The refugee crisis caused by the war in Ukraine is challenging host communities that are already vulnerable and weakened due to a lack of resources and high levels of poverty.
This is particularly the case in countries such as Romania and Moldova, where refugees arriving on the territory require a sustained response, which in turn must be complex and comprehensive.
For the director of the NGO World Vision, Javier Ruiz, this is one of the new challenges for organizations on the ground in the face of a “chronification of the conflict”. “A country like Moldova has high levels of poverty (…) and that makes it very difficult for families to keep helping others if we don’t support them,” he warned in statements to Europa Press.
“Since the beginning of the conflict we have launched a multi-country response, which we are adapting as needed, but if the crisis continues we need to be able to adapt and integrate all refugee families with education, health and protection systems , children (…) and this will require the coordinated effort of all actors involved to help them,” he explained.
He specified that if the number of refugees remaining in Moldova reached 200,000, “we would be talking about a 10 percent increase in population in a country that already has few resources”.
Ruiz, who is in Bucharest, the capital of Romania, has assured that the role of governments and the international community is “fundamental”. “On the one hand, this is key for coordination between UN agencies, non-governmental organizations, the private sector and all actors involved in the response, and on the other hand, governments encourage the formation of alliances,” he said. .
In this sense, he pointed out that although the Romanian Romexpo stadium has been ceded by the government to accommodate refugees from Ukraine, it is the NGOs that continue to provide food, hygiene and health kits and the internet, among other things.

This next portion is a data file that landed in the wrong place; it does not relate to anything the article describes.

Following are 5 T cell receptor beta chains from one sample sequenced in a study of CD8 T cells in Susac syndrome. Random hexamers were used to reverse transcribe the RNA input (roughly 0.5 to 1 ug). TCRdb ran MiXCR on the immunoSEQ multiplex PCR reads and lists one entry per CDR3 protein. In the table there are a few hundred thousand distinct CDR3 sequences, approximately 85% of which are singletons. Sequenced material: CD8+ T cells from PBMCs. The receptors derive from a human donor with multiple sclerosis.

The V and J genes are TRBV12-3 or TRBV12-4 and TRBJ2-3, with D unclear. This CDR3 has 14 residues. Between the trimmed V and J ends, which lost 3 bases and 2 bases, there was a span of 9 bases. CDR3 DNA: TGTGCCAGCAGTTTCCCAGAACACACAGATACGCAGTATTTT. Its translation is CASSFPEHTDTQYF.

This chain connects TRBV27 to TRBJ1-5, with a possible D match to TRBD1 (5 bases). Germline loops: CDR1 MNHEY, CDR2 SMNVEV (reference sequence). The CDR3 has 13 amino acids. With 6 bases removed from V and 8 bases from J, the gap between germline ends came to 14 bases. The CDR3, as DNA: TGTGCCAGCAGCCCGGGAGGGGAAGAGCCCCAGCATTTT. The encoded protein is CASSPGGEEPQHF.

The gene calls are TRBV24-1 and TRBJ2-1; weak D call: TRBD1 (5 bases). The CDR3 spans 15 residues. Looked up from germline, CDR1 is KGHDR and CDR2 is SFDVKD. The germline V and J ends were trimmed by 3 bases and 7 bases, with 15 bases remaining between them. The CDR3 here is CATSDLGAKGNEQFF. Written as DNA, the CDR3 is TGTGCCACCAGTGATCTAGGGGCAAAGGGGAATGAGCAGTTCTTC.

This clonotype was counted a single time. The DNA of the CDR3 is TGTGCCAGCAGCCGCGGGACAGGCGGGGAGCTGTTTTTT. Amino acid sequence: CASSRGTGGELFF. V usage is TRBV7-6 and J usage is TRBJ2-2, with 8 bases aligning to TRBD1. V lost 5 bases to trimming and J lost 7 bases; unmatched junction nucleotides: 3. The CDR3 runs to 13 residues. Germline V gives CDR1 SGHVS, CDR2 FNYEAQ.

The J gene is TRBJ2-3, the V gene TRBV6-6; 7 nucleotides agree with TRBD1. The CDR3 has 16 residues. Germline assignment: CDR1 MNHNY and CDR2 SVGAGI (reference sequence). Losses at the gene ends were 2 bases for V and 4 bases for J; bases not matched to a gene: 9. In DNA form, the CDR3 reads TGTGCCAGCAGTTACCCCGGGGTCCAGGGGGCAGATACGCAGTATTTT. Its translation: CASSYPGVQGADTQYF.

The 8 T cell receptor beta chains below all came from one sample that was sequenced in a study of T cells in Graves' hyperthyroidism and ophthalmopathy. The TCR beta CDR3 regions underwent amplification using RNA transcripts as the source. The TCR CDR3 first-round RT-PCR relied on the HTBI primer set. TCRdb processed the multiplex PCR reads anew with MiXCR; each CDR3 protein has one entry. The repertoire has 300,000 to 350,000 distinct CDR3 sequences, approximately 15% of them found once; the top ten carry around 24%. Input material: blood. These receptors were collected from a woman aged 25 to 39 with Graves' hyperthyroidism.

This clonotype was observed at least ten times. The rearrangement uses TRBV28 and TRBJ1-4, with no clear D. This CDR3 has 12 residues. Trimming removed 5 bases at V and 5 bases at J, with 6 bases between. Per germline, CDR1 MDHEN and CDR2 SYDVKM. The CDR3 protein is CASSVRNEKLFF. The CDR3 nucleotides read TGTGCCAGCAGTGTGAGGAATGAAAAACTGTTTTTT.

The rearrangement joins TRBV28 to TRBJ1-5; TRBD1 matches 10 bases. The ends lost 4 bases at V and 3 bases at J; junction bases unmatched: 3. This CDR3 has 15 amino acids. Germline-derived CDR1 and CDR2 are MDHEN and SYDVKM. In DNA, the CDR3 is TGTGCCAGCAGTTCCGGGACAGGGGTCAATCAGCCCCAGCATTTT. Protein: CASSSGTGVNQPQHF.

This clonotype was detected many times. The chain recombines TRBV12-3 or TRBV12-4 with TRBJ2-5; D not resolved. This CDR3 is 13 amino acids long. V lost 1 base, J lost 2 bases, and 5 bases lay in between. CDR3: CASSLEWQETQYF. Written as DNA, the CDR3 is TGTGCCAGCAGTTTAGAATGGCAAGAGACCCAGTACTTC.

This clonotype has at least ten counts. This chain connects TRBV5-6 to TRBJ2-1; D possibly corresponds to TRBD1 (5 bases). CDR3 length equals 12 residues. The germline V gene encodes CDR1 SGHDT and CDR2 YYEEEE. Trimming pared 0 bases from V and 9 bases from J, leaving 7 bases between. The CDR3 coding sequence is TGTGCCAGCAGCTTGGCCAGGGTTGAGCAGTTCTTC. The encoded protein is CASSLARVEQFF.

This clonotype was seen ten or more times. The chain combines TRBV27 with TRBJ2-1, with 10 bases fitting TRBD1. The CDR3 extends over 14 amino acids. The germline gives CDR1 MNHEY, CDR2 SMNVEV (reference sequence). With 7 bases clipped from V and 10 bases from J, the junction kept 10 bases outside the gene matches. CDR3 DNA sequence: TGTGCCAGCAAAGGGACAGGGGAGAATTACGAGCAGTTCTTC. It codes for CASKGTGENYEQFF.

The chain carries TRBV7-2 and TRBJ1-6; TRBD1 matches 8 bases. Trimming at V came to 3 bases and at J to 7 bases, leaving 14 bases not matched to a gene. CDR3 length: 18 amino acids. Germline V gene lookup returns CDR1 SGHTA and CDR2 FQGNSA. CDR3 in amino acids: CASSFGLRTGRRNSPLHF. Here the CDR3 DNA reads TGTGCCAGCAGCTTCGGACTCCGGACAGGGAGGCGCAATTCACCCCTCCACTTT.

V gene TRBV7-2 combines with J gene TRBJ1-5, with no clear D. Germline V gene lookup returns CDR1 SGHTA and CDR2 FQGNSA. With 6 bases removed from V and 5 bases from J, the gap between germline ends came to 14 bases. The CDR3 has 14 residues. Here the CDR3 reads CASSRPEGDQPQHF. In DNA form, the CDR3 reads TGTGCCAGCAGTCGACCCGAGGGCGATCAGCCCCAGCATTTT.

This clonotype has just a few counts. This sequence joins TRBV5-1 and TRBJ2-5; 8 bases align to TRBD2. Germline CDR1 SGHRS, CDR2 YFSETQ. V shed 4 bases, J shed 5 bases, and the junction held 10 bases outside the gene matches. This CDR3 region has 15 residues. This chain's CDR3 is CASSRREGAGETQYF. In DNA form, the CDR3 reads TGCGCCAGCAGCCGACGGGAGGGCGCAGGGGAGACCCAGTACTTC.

For this reason, he stressed the importance of the international community “increasing its dialogue and peace-building efforts, respecting international law, keeping borders open and creating additional budgets” to deal with the crisis.
“No civilian should be the target of attacks and they must be protected,” he stressed, before declaring that budgets should be “additional” because “under no circumstances should they come from funds earmarked for already existing crises and conflicts are provided in the world.”
Currently, the possibility of refugee families attempting to return to their country is “very real,” he explained, as there is a “fundamental desire to return to their homes and reunite with their families as soon as possible.”
“We have already established that there are many families who, if they see the slightest possibility of returning, will try to return. This risk is very real,” he lamented, while recalling that half of the refugees are children who are suffering “devastating consequences” “as a result of this conflict.
Ruiz stressed that “there are hundreds of dead children”, while another 5.7 million “have interrupted their education and suffered psychological damage that will accompany them throughout their lives”. “Thousands have had to leave their homes and move to neighboring countries or be internally displaced,” he added.
“Child protection is another fundamental factor. With many unaccompanied minors or minors arriving with their mothers, the risk of abuse, exploitation and human trafficking really increases,” he assured, although explaining that many of them try to follow the school year online.
However, “the risks for the refugees are very serious as the situation is ongoing and the conflict is becoming more chronic”, so that “the countries must react to integrate them into the education and health systems”. “This will not allow host families and communities to hold out any longer,” he concluded.